Life is a series of decisions. We make choices every day, small and large; sometimes we choose wisely and other times we choose foolishly. Understanding how people and organizations make decisions is a first step in helping people and organizations to make better decisions.
The Society for Judgment and Decision Making (SJDM) was formed to bring together researchers in a variety of disciplines who study how people and organizations make choices in the face of uncertainty and conflicting goals. SJDM's membership includes researchers in psychology, economics, management, marketing, accounting, medicine, law, public policy, and other disciplines.
The goal of the SJDM book series is two-fold: To provide an outlet for researchers to share their work with others within the field, and to disseminate the latest findings from the field to a broader audience in the service of addressing pressing societal, political, and environmental problems.
A complete list of titles in the SJDM series, which is overseen by the Publications Committee of the Society for Judgment and Decision Making, can be found on the Society's website, sjdm.org.
Perspectives on Framing
Social Psychology and Economics
Michael Schulte-Mecklenbeck, Anton Kuehberger, Joseph G. Johnson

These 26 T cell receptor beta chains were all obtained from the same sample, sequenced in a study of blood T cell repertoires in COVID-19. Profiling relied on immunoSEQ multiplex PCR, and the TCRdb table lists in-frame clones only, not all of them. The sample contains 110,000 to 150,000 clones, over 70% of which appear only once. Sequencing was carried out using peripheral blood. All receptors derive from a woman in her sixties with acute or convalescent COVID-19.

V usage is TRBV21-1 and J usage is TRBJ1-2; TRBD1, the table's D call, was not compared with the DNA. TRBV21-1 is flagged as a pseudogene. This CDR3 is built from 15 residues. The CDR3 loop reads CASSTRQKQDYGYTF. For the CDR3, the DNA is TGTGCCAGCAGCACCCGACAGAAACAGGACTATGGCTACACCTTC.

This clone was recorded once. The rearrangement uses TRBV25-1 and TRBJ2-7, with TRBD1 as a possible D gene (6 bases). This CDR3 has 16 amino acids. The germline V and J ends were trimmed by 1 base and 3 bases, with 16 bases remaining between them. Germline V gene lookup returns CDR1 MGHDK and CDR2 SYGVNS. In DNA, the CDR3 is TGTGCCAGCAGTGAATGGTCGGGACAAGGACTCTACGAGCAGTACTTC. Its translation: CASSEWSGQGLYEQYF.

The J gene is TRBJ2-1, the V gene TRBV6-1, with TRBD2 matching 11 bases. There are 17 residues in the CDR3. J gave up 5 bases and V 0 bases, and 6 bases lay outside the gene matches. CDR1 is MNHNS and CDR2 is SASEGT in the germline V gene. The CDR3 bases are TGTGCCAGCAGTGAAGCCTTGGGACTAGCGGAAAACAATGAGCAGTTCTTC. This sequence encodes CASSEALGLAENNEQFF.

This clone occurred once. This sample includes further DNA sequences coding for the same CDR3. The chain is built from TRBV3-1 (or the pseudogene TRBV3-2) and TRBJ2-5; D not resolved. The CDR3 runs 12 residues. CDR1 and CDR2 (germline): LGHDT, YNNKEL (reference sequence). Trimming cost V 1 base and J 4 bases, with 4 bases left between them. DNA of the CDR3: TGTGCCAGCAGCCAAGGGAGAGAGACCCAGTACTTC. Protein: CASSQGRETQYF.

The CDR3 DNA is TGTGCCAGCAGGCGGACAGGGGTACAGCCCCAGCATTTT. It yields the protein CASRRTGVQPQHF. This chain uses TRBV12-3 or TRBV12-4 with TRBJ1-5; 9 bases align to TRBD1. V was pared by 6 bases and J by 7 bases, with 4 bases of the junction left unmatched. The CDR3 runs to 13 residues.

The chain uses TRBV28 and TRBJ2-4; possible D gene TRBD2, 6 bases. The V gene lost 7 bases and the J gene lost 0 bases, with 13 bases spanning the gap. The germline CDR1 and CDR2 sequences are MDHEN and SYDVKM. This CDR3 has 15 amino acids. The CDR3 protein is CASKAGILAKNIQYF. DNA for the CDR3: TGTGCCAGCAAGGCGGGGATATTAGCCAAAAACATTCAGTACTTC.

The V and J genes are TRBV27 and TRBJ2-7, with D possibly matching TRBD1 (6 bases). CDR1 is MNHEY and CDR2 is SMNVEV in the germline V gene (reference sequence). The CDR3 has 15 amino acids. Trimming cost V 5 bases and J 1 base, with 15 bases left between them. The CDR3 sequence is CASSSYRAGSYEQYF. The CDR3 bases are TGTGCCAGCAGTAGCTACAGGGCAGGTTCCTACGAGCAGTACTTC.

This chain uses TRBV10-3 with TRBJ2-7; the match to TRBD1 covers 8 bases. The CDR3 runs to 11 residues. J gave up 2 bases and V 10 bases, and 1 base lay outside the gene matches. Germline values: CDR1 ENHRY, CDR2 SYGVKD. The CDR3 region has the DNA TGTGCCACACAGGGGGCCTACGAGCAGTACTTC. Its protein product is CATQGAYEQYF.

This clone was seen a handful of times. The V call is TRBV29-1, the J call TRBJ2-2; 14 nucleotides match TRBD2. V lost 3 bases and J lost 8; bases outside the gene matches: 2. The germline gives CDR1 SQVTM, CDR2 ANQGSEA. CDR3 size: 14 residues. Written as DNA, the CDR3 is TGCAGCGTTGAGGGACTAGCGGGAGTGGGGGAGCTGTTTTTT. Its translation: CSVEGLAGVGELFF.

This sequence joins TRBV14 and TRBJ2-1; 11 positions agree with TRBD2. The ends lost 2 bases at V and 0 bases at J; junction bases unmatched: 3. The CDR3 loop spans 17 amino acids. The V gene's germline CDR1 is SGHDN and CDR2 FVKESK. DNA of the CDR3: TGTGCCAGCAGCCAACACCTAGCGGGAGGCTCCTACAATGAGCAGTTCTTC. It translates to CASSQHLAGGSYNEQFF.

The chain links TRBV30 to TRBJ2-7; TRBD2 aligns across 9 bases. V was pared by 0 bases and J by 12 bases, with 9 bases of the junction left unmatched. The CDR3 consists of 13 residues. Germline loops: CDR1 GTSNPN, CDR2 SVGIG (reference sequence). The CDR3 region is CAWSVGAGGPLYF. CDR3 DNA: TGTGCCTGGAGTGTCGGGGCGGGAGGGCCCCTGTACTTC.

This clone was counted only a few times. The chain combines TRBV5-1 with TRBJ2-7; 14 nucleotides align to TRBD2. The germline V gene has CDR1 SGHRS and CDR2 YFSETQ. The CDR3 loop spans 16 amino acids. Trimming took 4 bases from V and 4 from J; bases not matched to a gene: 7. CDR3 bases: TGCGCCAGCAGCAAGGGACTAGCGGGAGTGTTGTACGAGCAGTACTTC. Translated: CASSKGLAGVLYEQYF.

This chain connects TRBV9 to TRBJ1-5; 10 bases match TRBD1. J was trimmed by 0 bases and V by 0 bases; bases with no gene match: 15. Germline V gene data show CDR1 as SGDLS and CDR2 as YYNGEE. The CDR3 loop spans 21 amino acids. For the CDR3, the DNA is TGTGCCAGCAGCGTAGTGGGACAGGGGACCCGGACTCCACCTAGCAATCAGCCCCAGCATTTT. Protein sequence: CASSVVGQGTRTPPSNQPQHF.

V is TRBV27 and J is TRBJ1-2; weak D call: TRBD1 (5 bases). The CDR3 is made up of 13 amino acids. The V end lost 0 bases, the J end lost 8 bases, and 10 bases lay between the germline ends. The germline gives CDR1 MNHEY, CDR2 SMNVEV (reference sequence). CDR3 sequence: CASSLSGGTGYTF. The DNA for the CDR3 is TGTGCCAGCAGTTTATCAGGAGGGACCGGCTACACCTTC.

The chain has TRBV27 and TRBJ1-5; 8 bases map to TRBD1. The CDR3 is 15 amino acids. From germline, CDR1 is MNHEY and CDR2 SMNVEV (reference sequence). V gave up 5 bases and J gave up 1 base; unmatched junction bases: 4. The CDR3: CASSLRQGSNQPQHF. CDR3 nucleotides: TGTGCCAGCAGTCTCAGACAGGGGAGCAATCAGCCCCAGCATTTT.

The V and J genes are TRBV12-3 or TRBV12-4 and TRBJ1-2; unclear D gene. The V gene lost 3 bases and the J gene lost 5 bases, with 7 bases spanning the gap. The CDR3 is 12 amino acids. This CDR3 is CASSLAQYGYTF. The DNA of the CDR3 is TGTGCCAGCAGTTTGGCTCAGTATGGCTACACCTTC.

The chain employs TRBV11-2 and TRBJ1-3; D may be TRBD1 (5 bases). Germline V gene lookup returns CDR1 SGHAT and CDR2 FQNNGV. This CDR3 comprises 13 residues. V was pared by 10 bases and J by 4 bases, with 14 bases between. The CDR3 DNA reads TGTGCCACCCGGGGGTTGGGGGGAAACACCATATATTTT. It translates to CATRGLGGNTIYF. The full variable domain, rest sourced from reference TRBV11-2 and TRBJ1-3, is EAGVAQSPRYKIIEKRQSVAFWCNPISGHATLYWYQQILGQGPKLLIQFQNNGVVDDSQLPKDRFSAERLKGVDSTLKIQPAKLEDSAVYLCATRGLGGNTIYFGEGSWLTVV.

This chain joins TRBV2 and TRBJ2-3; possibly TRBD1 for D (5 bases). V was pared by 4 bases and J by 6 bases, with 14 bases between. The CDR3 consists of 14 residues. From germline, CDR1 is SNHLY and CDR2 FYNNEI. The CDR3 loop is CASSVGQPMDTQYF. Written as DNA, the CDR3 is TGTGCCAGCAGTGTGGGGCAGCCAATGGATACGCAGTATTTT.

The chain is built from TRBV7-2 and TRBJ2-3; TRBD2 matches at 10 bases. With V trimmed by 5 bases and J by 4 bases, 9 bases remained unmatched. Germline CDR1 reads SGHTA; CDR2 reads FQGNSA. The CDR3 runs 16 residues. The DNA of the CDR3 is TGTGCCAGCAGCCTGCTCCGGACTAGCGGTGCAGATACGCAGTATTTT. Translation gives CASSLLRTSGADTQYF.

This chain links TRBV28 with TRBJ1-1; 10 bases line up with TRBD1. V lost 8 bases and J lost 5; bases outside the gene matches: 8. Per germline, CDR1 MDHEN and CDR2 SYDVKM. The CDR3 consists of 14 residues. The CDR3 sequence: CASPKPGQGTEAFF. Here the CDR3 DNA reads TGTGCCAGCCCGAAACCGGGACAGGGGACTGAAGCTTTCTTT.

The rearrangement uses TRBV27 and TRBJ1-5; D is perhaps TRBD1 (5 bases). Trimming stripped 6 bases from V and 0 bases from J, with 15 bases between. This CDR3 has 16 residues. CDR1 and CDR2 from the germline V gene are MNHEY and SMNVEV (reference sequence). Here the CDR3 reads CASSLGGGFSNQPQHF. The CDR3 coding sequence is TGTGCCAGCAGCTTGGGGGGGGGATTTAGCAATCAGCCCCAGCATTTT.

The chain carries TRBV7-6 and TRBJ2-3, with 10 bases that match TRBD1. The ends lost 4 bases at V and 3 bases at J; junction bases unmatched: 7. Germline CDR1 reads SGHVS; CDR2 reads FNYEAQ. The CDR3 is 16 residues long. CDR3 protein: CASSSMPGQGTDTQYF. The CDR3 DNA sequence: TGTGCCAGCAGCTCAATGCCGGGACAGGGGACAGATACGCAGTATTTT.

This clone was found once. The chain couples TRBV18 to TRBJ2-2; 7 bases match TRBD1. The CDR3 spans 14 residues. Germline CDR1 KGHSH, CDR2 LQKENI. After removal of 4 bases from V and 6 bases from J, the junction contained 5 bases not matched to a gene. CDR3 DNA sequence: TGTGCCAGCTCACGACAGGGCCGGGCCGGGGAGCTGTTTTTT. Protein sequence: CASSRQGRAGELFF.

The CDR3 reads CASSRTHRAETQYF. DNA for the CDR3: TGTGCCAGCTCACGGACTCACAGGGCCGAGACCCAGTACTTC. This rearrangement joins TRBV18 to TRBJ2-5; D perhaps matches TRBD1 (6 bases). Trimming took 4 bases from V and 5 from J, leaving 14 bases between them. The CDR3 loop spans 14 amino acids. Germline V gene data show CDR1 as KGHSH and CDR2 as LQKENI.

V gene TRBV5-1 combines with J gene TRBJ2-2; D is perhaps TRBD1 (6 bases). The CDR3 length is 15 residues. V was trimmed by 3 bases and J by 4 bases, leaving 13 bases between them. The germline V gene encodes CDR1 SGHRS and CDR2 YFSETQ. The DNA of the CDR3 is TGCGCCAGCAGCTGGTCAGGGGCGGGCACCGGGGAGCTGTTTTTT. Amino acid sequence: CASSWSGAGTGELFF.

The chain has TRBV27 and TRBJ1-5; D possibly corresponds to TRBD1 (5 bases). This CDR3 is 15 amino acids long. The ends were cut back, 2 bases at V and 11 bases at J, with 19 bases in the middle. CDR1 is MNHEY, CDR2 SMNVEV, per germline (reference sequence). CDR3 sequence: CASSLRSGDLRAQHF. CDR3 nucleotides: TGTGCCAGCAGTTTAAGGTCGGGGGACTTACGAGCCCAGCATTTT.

June 21, 2019
A Handbook of Process Tracing Methods demonstrates how to better understand decision outcomes by studying decision processes, through the introduction of a number of exciting techniques. Decades of research have identified numerous idiosyncrasies in human decision behavior, but some of the most ...
November 24, 2015
Language comprises a major mark of humans compared with other primates and is the main vehicle for social interaction. A major characteristic of any natural language is that the same communication, idea, or intention can be articulated in different ways—in other words, the same message can be "...
Daniel M. Oppenheimer, Christopher Y. Olivola
November 24, 2015
Americans donate over 300 billion dollars a year to charity, but the psychological factors that govern whether to give, and how much to give, are still not well understood. Our understanding of charitable giving is based primarily upon the intuitions of fundraisers or correlational data which ...
David De Cremer, Marcel Zeelenberg, J. Keith Murnighan
June 21, 2006
This book combines chapters written by leading social psychologists and economists, illuminating the developing trends in explaining and understanding economic behavior in a social world. It provides insights from both fields, communicated by eloquent scholars, and demonstrates through recent ...